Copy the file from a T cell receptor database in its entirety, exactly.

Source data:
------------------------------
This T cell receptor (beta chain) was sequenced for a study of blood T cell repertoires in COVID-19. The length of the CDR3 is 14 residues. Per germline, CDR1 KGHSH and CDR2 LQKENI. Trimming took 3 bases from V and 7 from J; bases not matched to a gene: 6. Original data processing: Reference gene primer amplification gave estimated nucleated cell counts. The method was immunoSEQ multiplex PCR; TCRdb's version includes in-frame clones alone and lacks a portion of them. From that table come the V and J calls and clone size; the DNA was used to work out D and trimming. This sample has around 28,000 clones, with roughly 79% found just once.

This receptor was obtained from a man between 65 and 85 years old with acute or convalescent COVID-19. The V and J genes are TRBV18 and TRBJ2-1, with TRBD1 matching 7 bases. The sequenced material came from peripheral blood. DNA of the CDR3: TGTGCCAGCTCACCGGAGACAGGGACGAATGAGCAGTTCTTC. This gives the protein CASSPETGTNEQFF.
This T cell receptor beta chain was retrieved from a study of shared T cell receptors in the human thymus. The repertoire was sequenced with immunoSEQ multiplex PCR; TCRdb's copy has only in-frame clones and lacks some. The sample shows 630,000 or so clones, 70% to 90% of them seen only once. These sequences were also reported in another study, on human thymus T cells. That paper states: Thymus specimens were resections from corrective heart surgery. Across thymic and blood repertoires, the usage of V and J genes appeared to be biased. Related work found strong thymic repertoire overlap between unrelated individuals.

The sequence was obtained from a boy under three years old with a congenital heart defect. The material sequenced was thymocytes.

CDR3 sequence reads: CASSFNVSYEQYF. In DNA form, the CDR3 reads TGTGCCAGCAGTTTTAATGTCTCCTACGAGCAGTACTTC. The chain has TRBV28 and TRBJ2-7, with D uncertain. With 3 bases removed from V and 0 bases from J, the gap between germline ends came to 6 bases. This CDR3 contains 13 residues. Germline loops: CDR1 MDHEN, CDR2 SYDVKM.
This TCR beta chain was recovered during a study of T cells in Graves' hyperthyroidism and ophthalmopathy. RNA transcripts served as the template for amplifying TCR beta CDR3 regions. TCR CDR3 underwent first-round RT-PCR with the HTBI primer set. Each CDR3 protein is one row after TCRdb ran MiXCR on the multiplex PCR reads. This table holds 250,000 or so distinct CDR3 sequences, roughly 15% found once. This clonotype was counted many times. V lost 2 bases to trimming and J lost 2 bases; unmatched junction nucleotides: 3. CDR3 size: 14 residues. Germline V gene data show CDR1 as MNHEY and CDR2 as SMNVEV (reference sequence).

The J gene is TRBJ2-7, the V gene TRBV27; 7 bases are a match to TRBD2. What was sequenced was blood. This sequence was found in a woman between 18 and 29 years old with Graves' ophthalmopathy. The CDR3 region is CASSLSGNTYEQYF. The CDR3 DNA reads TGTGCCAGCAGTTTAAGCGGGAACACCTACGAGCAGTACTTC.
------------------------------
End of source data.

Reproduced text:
This T cell receptor (beta chain) was sequenced for a study of blood T cell repertoires in COVID-19. The length of the CDR3 is 14 residues. Per germline, CDR1 KGHSH and CDR2 LQKENI. Trimming took 3 bases from V and 7 from J; bases not matched to a gene: 6. Original data processing: Reference gene primer amplification gave estimated nucleated cell counts. The method was immunoSEQ multiplex PCR; TCRdb's version includes in-frame clones alone and lacks a portion of them. From that table come the V and J calls and clone size; the DNA was used to work out D and trimming. This sample has around 28,000 clones, with roughly 79% found just once.

This receptor was obtained from a man between 65 and 85 years old with acute or convalescent COVID-19. The V and J genes are TRBV18 and TRBJ2-1, with TRBD1 matching 7 bases. The sequenced material came from peripheral blood. DNA of the CDR3: TGTGCCAGCTCACCGGAGACAGGGACGAATGAGCAGTTCTTC. This gives the protein CASSPETGTNEQFF.
This T cell receptor beta chain was retrieved from a study of shared T cell receptors in the human thymus. The repertoire was sequenced with immunoSEQ multiplex PCR; TCRdb's copy has only in-frame clones and lacks some. The sample shows 630,000 or so clones, 70% to 90% of them seen only once. These sequences were also reported in another study, on human thymus T cells. That paper states: Thymus specimens were resections from corrective heart surgery. Across thymic and blood repertoires, the usage of V and J genes appeared to be biased. Related work found strong thymic repertoire overlap between unrelated individuals.

The sequence was obtained from a boy under three years old with a congenital heart defect. The material sequenced was thymocytes.

CDR3 sequence reads: CASSFNVSYEQYF. In DNA form, the CDR3 reads TGTGCCAGCAGTTTTAATGTCTCCTACGAGCAGTACTTC. The chain has TRBV28 and TRBJ2-7, with D uncertain. With 3 bases removed from V and 0 bases from J, the gap between germline ends came to 6 bases. This CDR3 contains 13 residues. Germline loops: CDR1 MDHEN, CDR2 SYDVKM.
This TCR beta chain was recovered during a study of T cells in Graves' hyperthyroidism and ophthalmopathy. RNA transcripts served as the template for amplifying TCR beta CDR3 regions. TCR CDR3 underwent first-round RT-PCR with the HTBI primer set. Each CDR3 protein is one row after TCRdb ran MiXCR on the multiplex PCR reads. This table holds 250,000 or so distinct CDR3 sequences, roughly 15% found once. This clonotype was counted many times. V lost 2 bases to trimming and J lost 2 bases; unmatched junction nucleotides: 3. CDR3 size: 14 residues. Germline V gene data show CDR1 as MNHEY and CDR2 as SMNVEV (reference sequence).

The J gene is TRBJ2-7, the V gene TRBV27; 7 bases are a match to TRBD2. What was sequenced was blood. This sequence was found in a woman between 18 and 29 years old with Graves' ophthalmopathy. The CDR3 region is CASSLSGNTYEQYF. The CDR3 DNA reads TGTGCCAGCAGTTTAAGCGGGAACACCTACGAGCAGTACTTC.